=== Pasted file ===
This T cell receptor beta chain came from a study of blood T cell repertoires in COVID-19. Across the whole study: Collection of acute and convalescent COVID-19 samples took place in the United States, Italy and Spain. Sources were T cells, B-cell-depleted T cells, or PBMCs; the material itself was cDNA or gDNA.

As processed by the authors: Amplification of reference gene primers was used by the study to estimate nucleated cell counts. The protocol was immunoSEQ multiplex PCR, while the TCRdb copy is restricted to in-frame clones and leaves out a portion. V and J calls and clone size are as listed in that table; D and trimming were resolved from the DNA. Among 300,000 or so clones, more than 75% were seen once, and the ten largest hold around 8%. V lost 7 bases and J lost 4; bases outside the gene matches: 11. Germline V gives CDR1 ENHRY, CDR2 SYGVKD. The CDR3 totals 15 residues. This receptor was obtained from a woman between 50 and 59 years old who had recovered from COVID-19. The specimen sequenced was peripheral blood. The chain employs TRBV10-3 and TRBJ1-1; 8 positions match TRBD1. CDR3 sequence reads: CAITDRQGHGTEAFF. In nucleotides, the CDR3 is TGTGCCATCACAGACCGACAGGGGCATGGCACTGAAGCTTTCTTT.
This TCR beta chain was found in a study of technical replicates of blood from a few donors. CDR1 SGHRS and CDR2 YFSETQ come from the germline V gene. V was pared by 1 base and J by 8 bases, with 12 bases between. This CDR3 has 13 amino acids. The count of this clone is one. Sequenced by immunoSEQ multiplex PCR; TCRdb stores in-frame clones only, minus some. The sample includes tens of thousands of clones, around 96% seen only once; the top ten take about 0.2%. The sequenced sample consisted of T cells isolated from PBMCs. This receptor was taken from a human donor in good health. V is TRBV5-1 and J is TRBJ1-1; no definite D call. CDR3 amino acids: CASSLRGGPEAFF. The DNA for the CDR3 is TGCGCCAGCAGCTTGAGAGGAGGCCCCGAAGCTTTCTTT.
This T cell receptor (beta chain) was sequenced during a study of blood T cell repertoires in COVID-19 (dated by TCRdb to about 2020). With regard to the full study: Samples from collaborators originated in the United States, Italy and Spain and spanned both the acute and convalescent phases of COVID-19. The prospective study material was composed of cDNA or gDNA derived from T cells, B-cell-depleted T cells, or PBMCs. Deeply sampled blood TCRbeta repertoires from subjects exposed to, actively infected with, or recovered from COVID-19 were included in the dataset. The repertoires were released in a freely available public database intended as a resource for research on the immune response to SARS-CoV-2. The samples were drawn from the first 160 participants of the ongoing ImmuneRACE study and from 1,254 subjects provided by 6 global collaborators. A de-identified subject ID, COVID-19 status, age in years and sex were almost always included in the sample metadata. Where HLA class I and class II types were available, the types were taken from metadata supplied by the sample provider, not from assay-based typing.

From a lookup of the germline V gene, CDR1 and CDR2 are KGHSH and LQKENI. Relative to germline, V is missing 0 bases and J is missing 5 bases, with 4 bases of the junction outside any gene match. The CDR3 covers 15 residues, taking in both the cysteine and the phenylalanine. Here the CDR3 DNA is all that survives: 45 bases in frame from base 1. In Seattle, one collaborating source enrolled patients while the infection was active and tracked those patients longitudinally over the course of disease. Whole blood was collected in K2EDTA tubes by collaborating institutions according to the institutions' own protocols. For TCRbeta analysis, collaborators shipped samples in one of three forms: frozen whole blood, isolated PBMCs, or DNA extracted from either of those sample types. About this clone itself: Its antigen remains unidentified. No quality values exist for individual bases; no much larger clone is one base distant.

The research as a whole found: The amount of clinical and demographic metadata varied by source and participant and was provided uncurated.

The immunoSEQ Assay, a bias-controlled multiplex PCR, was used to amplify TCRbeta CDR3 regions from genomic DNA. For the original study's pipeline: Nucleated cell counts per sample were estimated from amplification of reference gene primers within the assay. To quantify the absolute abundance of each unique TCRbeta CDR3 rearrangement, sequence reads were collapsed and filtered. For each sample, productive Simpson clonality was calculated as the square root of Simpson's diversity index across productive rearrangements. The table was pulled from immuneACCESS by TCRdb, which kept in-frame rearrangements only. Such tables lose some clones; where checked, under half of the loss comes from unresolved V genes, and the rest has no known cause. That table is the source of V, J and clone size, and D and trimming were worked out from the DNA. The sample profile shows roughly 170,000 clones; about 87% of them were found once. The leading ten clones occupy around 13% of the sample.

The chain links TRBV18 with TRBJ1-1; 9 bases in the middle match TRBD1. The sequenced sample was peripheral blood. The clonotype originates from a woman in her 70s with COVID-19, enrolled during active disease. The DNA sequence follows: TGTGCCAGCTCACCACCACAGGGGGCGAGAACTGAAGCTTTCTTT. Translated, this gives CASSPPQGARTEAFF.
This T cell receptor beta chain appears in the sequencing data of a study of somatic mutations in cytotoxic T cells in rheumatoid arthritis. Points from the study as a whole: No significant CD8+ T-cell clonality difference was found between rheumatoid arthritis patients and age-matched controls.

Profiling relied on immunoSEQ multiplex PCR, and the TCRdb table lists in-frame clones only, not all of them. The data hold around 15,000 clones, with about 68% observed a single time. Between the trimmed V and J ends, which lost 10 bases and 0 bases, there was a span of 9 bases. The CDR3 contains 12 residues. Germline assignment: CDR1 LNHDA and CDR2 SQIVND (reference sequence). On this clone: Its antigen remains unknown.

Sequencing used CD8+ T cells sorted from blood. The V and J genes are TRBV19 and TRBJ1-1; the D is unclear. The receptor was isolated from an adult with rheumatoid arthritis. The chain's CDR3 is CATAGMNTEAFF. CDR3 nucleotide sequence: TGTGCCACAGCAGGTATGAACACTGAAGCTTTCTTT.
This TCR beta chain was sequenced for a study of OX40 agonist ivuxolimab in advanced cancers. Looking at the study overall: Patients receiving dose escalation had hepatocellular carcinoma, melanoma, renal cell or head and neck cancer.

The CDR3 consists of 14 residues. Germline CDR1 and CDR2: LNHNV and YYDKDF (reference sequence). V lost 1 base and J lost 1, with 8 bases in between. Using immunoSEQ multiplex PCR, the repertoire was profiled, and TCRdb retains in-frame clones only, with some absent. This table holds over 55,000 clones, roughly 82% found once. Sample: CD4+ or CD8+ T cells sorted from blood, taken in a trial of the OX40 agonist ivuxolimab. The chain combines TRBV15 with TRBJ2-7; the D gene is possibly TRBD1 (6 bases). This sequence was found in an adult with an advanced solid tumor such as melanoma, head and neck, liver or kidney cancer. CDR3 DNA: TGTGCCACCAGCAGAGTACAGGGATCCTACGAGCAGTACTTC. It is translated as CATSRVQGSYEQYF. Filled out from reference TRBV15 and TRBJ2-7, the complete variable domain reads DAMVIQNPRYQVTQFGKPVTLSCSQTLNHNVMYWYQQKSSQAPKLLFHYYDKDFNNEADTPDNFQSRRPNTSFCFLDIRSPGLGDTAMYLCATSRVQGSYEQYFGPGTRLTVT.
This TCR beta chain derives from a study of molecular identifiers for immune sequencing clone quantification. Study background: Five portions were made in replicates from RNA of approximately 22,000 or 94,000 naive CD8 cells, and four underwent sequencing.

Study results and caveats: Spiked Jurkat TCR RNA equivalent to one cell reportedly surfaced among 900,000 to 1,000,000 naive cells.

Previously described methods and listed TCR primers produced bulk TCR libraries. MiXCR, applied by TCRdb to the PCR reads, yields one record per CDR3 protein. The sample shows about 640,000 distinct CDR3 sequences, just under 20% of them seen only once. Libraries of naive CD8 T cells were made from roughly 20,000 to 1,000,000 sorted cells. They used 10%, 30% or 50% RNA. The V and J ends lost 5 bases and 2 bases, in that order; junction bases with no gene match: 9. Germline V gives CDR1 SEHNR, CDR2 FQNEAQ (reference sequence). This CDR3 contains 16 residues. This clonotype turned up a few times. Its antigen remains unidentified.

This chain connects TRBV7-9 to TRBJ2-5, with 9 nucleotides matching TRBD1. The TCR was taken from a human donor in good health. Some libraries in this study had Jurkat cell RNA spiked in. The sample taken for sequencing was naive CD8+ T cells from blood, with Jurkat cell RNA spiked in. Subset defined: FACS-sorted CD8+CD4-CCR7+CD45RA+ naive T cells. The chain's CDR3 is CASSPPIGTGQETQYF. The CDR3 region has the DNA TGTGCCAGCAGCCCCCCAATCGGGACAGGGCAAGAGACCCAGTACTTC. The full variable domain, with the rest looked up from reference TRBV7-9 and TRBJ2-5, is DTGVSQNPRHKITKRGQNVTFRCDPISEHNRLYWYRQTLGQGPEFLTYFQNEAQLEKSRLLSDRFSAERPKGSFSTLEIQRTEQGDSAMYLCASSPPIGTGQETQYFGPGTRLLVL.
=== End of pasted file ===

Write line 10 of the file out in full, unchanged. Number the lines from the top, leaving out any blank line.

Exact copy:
Profiling relied on immunoSEQ multiplex PCR, and the TCRdb table lists in-frame clones only, not all of them. The data hold around 15,000 clones, with about 68% observed a single time. Between the trimmed V and J ends, which lost 10 bases and 0 bases, there was a span of 9 bases. The CDR3 contains 12 residues. Germline assignment: CDR1 LNHDA and CDR2 SQIVND (reference sequence). On this clone: Its antigen remains unknown.